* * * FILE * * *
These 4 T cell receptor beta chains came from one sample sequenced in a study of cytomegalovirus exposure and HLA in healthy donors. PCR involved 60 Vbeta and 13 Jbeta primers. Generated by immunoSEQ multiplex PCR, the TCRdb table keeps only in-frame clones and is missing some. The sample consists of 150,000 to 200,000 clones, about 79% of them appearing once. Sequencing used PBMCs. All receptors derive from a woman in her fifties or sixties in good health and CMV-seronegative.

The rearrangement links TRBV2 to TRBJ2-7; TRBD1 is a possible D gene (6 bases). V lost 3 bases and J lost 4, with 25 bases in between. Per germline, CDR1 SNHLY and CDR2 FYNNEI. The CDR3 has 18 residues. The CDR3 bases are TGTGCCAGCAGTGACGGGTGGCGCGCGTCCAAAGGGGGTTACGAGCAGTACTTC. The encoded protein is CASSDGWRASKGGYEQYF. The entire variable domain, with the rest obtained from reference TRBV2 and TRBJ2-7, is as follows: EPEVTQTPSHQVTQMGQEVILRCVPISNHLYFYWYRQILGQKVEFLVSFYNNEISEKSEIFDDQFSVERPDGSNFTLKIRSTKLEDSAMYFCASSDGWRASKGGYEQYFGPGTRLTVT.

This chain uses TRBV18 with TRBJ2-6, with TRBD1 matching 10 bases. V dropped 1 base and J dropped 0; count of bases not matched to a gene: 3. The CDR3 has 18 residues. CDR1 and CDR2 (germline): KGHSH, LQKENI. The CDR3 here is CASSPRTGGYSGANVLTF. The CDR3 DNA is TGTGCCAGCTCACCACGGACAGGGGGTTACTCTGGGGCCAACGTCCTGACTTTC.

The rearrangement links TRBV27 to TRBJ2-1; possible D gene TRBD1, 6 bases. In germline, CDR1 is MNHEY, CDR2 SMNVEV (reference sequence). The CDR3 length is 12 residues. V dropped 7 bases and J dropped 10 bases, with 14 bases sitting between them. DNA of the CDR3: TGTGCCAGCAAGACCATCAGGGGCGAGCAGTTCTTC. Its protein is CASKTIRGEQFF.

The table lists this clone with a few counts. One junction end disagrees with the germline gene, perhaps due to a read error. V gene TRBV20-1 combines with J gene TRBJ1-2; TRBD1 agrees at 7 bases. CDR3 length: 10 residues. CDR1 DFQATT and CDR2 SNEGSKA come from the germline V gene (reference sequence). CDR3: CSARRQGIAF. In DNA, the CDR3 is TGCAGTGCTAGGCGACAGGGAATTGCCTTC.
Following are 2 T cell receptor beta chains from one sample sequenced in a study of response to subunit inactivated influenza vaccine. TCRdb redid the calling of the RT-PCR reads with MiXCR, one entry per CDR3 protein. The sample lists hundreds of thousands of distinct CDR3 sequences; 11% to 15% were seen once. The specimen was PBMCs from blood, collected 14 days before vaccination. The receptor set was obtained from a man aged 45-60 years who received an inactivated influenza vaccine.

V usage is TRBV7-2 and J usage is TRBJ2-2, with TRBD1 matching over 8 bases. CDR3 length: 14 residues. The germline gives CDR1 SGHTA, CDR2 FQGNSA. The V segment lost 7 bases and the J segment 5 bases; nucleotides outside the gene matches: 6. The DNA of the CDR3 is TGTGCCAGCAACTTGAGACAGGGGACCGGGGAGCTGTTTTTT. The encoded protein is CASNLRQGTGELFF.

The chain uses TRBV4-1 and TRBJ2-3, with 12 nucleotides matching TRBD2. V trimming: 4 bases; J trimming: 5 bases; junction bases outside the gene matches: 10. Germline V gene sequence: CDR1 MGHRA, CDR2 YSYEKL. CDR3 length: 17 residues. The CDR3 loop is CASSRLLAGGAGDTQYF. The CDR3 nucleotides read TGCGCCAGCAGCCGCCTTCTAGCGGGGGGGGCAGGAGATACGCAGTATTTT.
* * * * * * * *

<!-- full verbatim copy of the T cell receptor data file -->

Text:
These 4 T cell receptor beta chains came from one sample sequenced in a study of cytomegalovirus exposure and HLA in healthy donors. PCR involved 60 Vbeta and 13 Jbeta primers. Generated by immunoSEQ multiplex PCR, the TCRdb table keeps only in-frame clones and is missing some. The sample consists of 150,000 to 200,000 clones, about 79% of them appearing once. Sequencing used PBMCs. All receptors derive from a woman in her fifties or sixties in good health and CMV-seronegative.

The rearrangement links TRBV2 to TRBJ2-7; TRBD1 is a possible D gene (6 bases). V lost 3 bases and J lost 4, with 25 bases in between. Per germline, CDR1 SNHLY and CDR2 FYNNEI. The CDR3 has 18 residues. The CDR3 bases are TGTGCCAGCAGTGACGGGTGGCGCGCGTCCAAAGGGGGTTACGAGCAGTACTTC. The encoded protein is CASSDGWRASKGGYEQYF. The entire variable domain, with the rest obtained from reference TRBV2 and TRBJ2-7, is as follows: EPEVTQTPSHQVTQMGQEVILRCVPISNHLYFYWYRQILGQKVEFLVSFYNNEISEKSEIFDDQFSVERPDGSNFTLKIRSTKLEDSAMYFCASSDGWRASKGGYEQYFGPGTRLTVT.

This chain uses TRBV18 with TRBJ2-6, with TRBD1 matching 10 bases. V dropped 1 base and J dropped 0; count of bases not matched to a gene: 3. The CDR3 has 18 residues. CDR1 and CDR2 (germline): KGHSH, LQKENI. The CDR3 here is CASSPRTGGYSGANVLTF. The CDR3 DNA is TGTGCCAGCTCACCACGGACAGGGGGTTACTCTGGGGCCAACGTCCTGACTTTC.

The rearrangement links TRBV27 to TRBJ2-1; possible D gene TRBD1, 6 bases. In germline, CDR1 is MNHEY, CDR2 SMNVEV (reference sequence). The CDR3 length is 12 residues. V dropped 7 bases and J dropped 10 bases, with 14 bases sitting between them. DNA of the CDR3: TGTGCCAGCAAGACCATCAGGGGCGAGCAGTTCTTC. Its protein is CASKTIRGEQFF.

The table lists this clone with a few counts. One junction end disagrees with the germline gene, perhaps due to a read error. V gene TRBV20-1 combines with J gene TRBJ1-2; TRBD1 agrees at 7 bases. CDR3 length: 10 residues. CDR1 DFQATT and CDR2 SNEGSKA come from the germline V gene (reference sequence). CDR3: CSARRQGIAF. In DNA, the CDR3 is TGCAGTGCTAGGCGACAGGGAATTGCCTTC.
Following are 2 T cell receptor beta chains from one sample sequenced in a study of response to subunit inactivated influenza vaccine. TCRdb redid the calling of the RT-PCR reads with MiXCR, one entry per CDR3 protein. The sample lists hundreds of thousands of distinct CDR3 sequences; 11% to 15% were seen once. The specimen was PBMCs from blood, collected 14 days before vaccination. The receptor set was obtained from a man aged 45-60 years who received an inactivated influenza vaccine.

V usage is TRBV7-2 and J usage is TRBJ2-2, with TRBD1 matching over 8 bases. CDR3 length: 14 residues. The germline gives CDR1 SGHTA, CDR2 FQGNSA. The V segment lost 7 bases and the J segment 5 bases; nucleotides outside the gene matches: 6. The DNA of the CDR3 is TGTGCCAGCAACTTGAGACAGGGGACCGGGGAGCTGTTTTTT. The encoded protein is CASNLRQGTGELFF.

The chain uses TRBV4-1 and TRBJ2-3, with 12 nucleotides matching TRBD2. V trimming: 4 bases; J trimming: 5 bases; junction bases outside the gene matches: 10. Germline V gene sequence: CDR1 MGHRA, CDR2 YSYEKL. CDR3 length: 17 residues. The CDR3 loop is CASSRLLAGGAGDTQYF. The CDR3 nucleotides read TGCGCCAGCAGCCGCCTTCTAGCGGGGGGGGCAGGAGATACGCAGTATTTT.